MORE THAN WORDS CAN SAY: THE INK SPOTS AND THEIR MUSIC

ADDITIONS AND ERRORS FOUND AFTER PUBLICATION
(in no particular order)


Over the years, since my book was published in 1998, I've uncovered a few errors. Also, I've found out some additional facts that are worth sharing with my readers.


Bob Benson - ERROR - the photo on page 77 shows pianist Asa "Ace" Harris (1 Apr 1910 - 6 November 1964), not Bob Benson. Here's a photo of the group with Bob Benson at the piano. The others, left to right are: Charlie Fuqua, Deek Watson, Hoppy Jones (who's actually holding a bass!), and Bill Kenny.

Ink Spots with Bob Benson at the piano

A blurb from 8 June 1940 in the Afro-American has Bob Benson leaving and Ace Harris joining. Note that there was a pianist named Johnny "Ace" Harris, who died in April 2000 at the age of 83. For many years, he claimed to have been the Ace Harris in the Ink Spots; he wasn't.

Ray Tunia - had been with the orchestras of Doc Wheeler, Chris Columbus, and Tab Smith. He turned up with violinist Stuff Smith in April 1943, and from there briefly went with Lucky Millinder, before joining the Ink Spots.

Teddy Williams - Replaced Billy Bowen in early 1952; the Ink Spots were then: Bill Kenny, Charlie Fuqua, Adriel McDonald, Teddy Williams, and Harold Francis. He left around August 1952 [ERROR not in 1953 as it says on page 254], probably as a result of the Kenny/Fuqua breakup; he was replaced by Ernie Brown. A vocalist with Sonny Stitt (sax) on Prestige, 1950-51, Williams had had two records for Federal in early 1951 (with the Federalites on one and backed by Al Cobb's Orchestra on the other).

Everett Barksdale - He was probably the original replacement for Charlie Fuqua in 1952. They were then: Bill Kenny, Everett Barksdale, Adriel McDonald, Teddy Williams, and Harold Francis. He was with the Ink Spots for at least one appearance in September 1952 at the Toronto Casino. With Sidney Bechet (1941) and the Jubalaires in 1945. In 1950-1 he's on some Louis Armstrong recordings. In June 1952 he's on a Red Caps session. In December 1952 he's on Capitol recordings of the Art Tatum Trio (with Slam Stewart). 1954-56 - he was a session musician (backed Nappy Brown on "Don't Be Angry," as well as Lavern Baker and Ruth Brown). 1957 with Red Allen. 1961 session musician behind Solomon Burke.

Jimmy Kennedy - ERROR: his name is Jimmy Cannady, not Jimmy Kennedy (I assume that I just misheard what Adriel McDonald said). Although he was referred to as a "new member" (baritone & guitar) in a 10 January 1953 article on the Ink Spots, he'd replaced Everett Barksdale around September or October 1952 (he's correctly identified in the Ed Sullivan picture on page 235, although his name is misspelled). They were then: Bill Kenny, Jimmy Cannady, Adriel McDonald, Ernie Brown (not Teddy Williams), and Harold Francis. With Benny Carter's Orchestra (1947). He'd been in the original Bill Doggett Combo, which recorded for King around April 1952. Had the Jimmy Cannady Quartet, which backed 4 Brothers & A Cousin on Jaguar in 1954. Active session guitarist in the 1950s.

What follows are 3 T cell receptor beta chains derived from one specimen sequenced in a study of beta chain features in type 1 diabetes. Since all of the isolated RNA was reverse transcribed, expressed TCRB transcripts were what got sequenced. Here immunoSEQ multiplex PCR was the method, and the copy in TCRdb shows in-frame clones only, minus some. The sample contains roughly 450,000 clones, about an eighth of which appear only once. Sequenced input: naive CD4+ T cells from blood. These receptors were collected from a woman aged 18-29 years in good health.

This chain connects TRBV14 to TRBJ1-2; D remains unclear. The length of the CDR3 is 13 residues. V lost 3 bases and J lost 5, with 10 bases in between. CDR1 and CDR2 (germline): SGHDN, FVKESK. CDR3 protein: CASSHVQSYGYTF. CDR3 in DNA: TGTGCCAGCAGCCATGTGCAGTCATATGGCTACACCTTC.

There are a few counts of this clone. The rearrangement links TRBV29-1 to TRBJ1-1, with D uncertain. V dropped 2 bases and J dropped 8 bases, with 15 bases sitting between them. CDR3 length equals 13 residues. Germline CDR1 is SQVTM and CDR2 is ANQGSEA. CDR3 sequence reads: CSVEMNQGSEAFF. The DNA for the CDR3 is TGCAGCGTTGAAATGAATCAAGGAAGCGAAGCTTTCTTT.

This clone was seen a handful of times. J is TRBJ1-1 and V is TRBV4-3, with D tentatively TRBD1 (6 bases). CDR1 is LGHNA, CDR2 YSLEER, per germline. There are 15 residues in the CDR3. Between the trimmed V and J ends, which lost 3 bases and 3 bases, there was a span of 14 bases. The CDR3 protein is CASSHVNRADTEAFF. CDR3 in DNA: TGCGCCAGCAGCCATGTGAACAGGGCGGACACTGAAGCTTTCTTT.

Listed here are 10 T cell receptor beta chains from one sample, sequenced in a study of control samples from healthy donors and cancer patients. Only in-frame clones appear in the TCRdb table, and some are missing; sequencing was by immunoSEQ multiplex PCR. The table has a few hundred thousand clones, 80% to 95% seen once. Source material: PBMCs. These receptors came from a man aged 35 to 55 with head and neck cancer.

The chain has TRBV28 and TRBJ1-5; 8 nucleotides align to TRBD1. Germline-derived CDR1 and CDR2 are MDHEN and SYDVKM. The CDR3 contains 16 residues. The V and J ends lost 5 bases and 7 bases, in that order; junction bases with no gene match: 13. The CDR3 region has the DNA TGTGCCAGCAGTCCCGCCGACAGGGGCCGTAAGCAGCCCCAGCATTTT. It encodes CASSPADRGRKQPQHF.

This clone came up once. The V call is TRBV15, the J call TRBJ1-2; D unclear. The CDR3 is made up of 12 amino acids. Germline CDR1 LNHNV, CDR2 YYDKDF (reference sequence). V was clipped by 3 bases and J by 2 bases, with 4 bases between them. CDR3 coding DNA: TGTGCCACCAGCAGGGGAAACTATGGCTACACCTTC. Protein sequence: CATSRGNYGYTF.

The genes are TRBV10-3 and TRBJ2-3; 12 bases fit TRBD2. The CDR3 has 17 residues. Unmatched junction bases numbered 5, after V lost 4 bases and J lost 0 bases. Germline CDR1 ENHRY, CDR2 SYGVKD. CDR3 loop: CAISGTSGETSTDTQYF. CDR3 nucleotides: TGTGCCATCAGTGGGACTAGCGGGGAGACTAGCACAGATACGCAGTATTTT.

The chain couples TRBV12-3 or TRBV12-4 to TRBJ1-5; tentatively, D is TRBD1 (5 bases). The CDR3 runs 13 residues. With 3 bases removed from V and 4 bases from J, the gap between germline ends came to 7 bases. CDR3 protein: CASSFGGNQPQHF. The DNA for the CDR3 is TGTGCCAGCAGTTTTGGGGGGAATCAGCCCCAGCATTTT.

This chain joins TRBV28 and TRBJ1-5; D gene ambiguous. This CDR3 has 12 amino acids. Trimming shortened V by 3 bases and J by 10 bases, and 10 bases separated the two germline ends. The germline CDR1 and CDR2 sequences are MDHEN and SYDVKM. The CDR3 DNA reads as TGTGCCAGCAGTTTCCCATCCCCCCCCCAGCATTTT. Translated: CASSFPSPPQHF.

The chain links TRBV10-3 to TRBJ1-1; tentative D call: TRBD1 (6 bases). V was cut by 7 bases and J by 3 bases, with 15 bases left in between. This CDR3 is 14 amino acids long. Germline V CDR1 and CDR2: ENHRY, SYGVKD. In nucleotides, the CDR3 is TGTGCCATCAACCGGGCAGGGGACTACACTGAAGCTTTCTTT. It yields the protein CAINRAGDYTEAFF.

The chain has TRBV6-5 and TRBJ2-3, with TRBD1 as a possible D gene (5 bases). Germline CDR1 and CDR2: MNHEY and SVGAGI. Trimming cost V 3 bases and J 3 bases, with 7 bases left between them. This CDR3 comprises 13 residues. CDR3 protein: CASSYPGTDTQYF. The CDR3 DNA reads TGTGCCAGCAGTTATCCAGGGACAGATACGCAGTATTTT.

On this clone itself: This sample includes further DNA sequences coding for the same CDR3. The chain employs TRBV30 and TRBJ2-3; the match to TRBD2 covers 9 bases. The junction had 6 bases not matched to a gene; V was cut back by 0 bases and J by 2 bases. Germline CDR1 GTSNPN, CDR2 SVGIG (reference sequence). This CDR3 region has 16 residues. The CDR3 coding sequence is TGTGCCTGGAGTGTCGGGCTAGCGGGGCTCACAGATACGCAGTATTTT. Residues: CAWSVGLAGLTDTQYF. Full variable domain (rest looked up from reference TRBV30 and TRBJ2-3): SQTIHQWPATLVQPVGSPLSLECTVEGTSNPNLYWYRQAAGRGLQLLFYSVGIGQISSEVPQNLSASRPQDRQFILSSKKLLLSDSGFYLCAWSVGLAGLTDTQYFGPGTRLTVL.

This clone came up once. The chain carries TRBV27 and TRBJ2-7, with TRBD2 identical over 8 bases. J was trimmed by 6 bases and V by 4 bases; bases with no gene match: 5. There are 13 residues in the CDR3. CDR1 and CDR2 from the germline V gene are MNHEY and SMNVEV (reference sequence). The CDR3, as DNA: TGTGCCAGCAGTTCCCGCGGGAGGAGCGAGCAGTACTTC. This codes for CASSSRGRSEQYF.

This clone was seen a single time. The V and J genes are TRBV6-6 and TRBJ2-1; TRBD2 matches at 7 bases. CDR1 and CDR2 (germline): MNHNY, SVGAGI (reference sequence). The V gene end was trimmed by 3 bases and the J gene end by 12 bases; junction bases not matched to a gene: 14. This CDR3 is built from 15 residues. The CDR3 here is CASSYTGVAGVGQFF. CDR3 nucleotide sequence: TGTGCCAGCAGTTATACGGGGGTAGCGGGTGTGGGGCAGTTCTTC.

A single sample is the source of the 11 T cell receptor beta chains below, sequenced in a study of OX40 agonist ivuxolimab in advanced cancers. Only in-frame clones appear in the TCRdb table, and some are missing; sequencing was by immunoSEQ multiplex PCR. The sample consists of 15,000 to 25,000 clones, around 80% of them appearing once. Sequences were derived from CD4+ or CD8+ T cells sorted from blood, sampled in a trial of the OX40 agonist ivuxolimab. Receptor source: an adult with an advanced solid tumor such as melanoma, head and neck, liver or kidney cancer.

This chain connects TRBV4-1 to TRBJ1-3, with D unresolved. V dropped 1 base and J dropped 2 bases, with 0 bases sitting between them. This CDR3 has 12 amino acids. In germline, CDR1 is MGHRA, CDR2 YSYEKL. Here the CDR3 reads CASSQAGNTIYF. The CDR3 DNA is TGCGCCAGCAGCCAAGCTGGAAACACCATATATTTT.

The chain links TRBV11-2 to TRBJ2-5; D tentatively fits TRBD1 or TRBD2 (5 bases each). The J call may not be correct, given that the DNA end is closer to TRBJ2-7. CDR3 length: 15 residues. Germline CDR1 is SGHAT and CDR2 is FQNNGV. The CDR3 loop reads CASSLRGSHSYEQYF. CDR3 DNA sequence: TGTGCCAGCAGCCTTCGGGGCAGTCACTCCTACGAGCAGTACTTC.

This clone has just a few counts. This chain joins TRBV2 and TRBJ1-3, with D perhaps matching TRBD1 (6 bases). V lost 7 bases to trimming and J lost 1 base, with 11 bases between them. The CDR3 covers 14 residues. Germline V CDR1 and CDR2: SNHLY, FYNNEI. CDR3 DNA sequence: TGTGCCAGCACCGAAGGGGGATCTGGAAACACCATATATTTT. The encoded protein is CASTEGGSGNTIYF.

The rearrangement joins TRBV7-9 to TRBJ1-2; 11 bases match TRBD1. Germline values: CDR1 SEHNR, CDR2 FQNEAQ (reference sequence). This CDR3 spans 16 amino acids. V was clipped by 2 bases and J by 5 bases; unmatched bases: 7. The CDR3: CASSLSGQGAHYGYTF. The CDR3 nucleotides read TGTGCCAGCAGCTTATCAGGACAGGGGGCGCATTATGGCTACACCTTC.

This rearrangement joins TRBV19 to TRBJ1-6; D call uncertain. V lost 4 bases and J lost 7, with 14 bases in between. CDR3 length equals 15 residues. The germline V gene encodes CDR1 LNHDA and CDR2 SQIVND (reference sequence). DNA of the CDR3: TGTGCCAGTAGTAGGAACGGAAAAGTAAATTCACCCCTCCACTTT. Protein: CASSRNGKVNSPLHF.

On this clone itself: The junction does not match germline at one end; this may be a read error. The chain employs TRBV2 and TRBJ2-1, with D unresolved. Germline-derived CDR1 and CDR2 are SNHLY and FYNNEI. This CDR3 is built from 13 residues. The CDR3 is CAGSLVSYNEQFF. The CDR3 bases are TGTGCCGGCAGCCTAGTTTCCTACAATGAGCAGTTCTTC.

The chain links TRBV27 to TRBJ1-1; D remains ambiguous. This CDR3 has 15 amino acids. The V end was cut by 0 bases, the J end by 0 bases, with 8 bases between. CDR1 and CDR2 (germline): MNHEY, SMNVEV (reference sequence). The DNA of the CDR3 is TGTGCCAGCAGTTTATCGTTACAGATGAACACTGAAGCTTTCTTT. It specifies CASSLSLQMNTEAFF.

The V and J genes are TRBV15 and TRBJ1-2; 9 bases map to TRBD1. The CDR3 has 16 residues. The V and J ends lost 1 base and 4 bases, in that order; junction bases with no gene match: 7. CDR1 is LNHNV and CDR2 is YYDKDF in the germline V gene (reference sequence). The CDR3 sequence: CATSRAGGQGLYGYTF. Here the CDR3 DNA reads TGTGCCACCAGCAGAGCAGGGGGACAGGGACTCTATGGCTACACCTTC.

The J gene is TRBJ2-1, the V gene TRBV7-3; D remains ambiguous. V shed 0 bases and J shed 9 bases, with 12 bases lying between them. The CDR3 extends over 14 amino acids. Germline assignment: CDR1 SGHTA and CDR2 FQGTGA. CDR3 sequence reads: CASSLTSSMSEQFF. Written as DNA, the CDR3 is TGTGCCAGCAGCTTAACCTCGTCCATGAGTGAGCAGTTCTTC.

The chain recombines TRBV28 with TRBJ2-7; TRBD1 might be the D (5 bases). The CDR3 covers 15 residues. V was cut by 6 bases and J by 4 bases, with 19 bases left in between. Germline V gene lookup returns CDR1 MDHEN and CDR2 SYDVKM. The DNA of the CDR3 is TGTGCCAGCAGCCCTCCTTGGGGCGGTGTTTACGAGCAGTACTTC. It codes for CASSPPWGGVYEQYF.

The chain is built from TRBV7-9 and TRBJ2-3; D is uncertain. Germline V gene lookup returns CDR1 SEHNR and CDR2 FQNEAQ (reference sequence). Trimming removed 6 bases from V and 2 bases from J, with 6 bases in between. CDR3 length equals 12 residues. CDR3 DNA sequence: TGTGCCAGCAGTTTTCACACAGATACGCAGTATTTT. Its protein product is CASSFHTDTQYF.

Ernie Brown - Joined in August 1952 to replace Teddy Williams (he's mentioned as being with the Ink Spots at a September 1952 appearance, along with Everett Barksdale). ERROR: the photo on page 235 identifies Teddy Williams in the group; it should be Ernie Brown. He had also been with the Blenders for a while in 1950. In a 10 January 1953 Afro-American article, the Ink Spots were: Bill Kenny, Adriel McDonald (bass), Ernie Brown (rhythm singer), Jimmie Cannady (guitar). Both Brown & Cannady played guitar.

Fletcher Smith (his actual first name might be "Judge") - Sometime in 1953, at a show in Vancouver, he, Bill Kenny, Jimmy Cannady (guitar), and Ernie Brown (second tenor) signed a napkin, as the Ink Spots. Where was Harold Francis? Had he quit? Where was Adriel McDonald (probably didn't like signing napkins)? In November 1939, Smith had been the pianist with Pete Brown's Jump Band. He was with the Cootie Williams Orchestra in the early 1940s and then with Slim Gaillard's Boogiereeners in 1945 (leads "Queen's Boogie" & "Nightmare Boogie" on Queen). With Earl Bostic in 1950s on King. In 1953, he did Swing Time 329 ("Brand New Neighborhood" and "Mean Poor Girl"). Combo 79 was by Fletcher Smith's Squares in March, 1955 ("Ting Ting Boom Scat"/"A Rolling Heart (Gathers No Love)"). Was also with the Deeptones.

Fletcher Smith

Henry Braswell - Replaced Ernie Brown as second tenor at the very end. He came on board in April 1954. At the time, the Ink Spots were: Bill Kenny, Henry Braswell, Jimmy Cannady, Adriel McDonald, and Fletcher Smith. This is the last of the Kenny groups. According to Braswell, their final performance was in Wildwood, New Jersey, when Bill Kenny informed them that he was dissolving the group. This is how it all ended:

In June 1954, Kenny and the Braswell-Cannady-McDonald-Smith group did a live appearance with Ed Sullivan in Connecticut. Everything went well and Sullivan asked the group to appear at a show for returning Korean War veterans to be held on his July 4 TV program. Kenny accepted, and then privately informed the group that he couldn’t afford to pay them for the appearance, so he was going alone. The unusual thing about this is that Kenny had always taken the group along and paid them, even when he didn’t let them perform. Sullivan was so angry about the group not being present on his show that he placed Kenny nearly at the bottom of the bill, headlining the Step Brothers instead. They disbanded after an appearance at the Bolero Bar, in Wildwood, New Jersey, that ended on July 14.

The final group

Tip, Tap And Toe (the dancers in "Pardon My Sarong") are Raymond Winfield, Sammy Green, Teddy Fraser.

Brown Dots - ERROR - page 155. Manor 1163 is by the first Brown Dots group, not the second.

Hoppy Jones - ERROR - page 133. Hoppy's wife was Esther Zippen from Cincinnati, not Esther Golden.

ERROR - page 127. Says "Kenny also countered"; it should say "Gale also countered"

ERROR - page 238. The photo identification for the Butterball Four is incorrect. It should read: (Left To Right) Melvin Moore, Billy Bowen, Eddie Thompson, Kelly Owens, Clyde Austin.